LG Connor Williams: A second-round pick, Williams has seamlessly adjusted to his role on the offensive line. He has three Pro Bowl linemates and a solid right tackle in La’el Collins.


WR Cole Beasley: He should lead the team in catches. He had 75 two seasons ago but fell off last year. Still, he is Prescott’s most-trusted hands.


2017 | 7-9, 3rd in East

Last year in playoffs | 2015


QB Alex Smith: The Redskins traded for and signed Smith after he achieved a slew of career-high numbers at Kansas City last season. The head-to-head comparisons with Kirk Cousins are inevitable.

LT Trent Williams: The anchor of Washington’s offensive line, Williams had offseason knee surgery and will be tested right away. His first assignment: neutralize Arizona’s Chandler Jones, who led the league with 17 sacks last season.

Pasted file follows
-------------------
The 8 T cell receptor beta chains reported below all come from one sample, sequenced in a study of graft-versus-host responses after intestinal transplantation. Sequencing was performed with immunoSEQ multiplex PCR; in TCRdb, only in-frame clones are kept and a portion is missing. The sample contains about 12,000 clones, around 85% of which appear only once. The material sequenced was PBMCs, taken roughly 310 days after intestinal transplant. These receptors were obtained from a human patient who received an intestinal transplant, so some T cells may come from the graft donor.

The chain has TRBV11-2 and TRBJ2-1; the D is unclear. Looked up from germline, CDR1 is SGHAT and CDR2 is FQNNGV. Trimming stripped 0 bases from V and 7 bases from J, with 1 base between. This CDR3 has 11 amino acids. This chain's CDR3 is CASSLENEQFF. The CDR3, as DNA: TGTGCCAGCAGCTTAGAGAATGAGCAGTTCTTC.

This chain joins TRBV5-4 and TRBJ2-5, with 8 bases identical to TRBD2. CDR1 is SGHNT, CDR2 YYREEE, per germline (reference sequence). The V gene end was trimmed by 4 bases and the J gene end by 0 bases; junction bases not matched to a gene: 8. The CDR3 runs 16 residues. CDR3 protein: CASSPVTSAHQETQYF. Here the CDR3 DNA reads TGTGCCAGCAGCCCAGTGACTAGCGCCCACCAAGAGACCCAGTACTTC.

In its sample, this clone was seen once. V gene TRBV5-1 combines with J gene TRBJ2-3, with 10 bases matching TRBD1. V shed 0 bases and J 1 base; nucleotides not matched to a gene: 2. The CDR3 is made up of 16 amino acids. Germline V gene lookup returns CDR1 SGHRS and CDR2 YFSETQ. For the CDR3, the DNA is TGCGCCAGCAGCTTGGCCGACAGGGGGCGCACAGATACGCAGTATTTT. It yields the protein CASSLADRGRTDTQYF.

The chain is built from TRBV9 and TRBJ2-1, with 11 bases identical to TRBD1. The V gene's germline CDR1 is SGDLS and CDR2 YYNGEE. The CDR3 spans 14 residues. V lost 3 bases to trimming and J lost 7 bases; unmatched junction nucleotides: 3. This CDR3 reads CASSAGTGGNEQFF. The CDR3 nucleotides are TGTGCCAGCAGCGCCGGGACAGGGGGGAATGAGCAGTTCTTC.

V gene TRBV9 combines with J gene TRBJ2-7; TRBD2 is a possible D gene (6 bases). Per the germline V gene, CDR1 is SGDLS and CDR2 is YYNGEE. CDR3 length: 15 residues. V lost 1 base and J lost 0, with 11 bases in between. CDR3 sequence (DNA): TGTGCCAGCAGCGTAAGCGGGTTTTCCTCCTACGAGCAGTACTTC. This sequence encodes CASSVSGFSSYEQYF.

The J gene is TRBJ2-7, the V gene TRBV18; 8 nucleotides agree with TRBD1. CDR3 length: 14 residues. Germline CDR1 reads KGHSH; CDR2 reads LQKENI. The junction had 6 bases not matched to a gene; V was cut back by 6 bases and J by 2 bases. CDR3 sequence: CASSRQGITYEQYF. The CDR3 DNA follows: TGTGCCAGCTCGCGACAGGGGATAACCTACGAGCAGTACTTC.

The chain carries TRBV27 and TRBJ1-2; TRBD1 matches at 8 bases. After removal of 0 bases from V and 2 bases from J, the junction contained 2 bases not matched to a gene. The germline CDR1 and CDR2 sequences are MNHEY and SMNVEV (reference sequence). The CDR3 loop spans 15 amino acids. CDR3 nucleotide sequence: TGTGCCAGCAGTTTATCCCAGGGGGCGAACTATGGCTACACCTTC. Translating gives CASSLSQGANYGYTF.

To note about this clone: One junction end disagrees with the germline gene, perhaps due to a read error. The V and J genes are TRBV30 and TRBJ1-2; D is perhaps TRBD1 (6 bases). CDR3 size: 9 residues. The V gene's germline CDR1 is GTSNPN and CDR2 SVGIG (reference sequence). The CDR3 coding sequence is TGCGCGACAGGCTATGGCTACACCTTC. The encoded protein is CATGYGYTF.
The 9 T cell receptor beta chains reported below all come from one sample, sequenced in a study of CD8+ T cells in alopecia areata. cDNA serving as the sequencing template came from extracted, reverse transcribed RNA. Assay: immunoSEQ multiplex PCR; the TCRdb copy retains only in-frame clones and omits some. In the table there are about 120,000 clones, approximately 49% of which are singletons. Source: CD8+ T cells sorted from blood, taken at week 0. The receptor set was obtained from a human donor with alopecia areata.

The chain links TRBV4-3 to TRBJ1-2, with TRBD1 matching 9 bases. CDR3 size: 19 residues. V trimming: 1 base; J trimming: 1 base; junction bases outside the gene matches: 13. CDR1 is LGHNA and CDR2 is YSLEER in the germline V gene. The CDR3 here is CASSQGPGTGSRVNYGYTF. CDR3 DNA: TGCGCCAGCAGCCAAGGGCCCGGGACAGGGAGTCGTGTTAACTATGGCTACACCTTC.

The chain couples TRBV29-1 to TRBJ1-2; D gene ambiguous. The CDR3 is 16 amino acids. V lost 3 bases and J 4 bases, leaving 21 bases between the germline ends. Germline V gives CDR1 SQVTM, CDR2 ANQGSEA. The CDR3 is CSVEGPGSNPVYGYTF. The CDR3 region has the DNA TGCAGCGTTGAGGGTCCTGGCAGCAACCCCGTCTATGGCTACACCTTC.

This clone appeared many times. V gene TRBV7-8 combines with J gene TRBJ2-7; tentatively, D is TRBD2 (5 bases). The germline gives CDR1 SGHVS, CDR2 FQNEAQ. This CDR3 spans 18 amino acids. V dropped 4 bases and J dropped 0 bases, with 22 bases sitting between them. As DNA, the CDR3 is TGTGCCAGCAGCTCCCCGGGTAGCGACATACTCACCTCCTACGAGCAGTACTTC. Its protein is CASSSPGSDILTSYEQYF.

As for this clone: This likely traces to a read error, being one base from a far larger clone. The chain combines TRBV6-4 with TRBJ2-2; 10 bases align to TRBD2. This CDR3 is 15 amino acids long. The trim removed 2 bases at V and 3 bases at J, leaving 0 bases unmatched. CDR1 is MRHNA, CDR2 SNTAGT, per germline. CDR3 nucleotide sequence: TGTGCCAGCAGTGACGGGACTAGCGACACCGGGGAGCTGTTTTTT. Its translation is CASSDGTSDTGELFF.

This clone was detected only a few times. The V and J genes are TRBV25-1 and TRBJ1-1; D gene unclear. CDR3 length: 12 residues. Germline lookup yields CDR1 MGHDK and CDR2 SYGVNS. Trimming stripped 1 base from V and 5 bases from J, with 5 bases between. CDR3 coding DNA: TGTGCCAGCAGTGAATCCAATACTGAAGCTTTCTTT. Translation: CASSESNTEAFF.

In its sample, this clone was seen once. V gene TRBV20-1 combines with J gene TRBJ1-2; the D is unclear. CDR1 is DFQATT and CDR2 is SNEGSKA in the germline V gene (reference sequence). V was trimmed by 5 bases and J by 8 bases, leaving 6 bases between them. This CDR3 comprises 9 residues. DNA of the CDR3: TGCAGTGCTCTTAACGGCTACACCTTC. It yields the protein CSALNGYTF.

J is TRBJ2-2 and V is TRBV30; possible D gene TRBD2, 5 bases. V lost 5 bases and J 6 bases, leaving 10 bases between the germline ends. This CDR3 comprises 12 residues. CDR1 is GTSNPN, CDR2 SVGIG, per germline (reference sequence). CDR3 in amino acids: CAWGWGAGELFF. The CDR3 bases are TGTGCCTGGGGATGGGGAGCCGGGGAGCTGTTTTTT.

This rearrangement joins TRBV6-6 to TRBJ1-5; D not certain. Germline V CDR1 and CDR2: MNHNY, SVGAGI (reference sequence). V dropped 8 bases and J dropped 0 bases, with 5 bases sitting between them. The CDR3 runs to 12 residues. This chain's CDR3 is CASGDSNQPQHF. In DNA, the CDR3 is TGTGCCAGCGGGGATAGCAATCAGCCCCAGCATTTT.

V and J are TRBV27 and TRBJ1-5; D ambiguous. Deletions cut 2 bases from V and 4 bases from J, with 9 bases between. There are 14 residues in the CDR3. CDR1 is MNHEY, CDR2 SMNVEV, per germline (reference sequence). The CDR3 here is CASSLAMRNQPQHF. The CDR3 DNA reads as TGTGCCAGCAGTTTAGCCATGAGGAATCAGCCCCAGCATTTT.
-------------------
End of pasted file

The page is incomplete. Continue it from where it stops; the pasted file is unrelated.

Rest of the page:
CB Josh Norman: Norman didn’t have an interception last season, a tough reality seeing as he makes about $17 million per year. Then again, less than 10% of passes by opposing quarterbacks were thrown in his direction.


WR Paul Richardson: The Redskins lacked a field-stretching receiver after DeSean Jackson left, so they signed Richardson, who had that role in Seattle.

LB Pete Robertson: The under-the-radar Robertson garnered a lot of praise this summer, including from coach Jay Gruden, for his explosive speed off the ball and playmaking ability.

RB Samaje Perine: With the season-ending knee injury to rookie Derrius Guice, Perine (and Rob Kelley) are back in the spotlight. In eight starts last season, Perine became the first Redskins running back with consecutive 100-yard performances since Alfred Morris in 2013.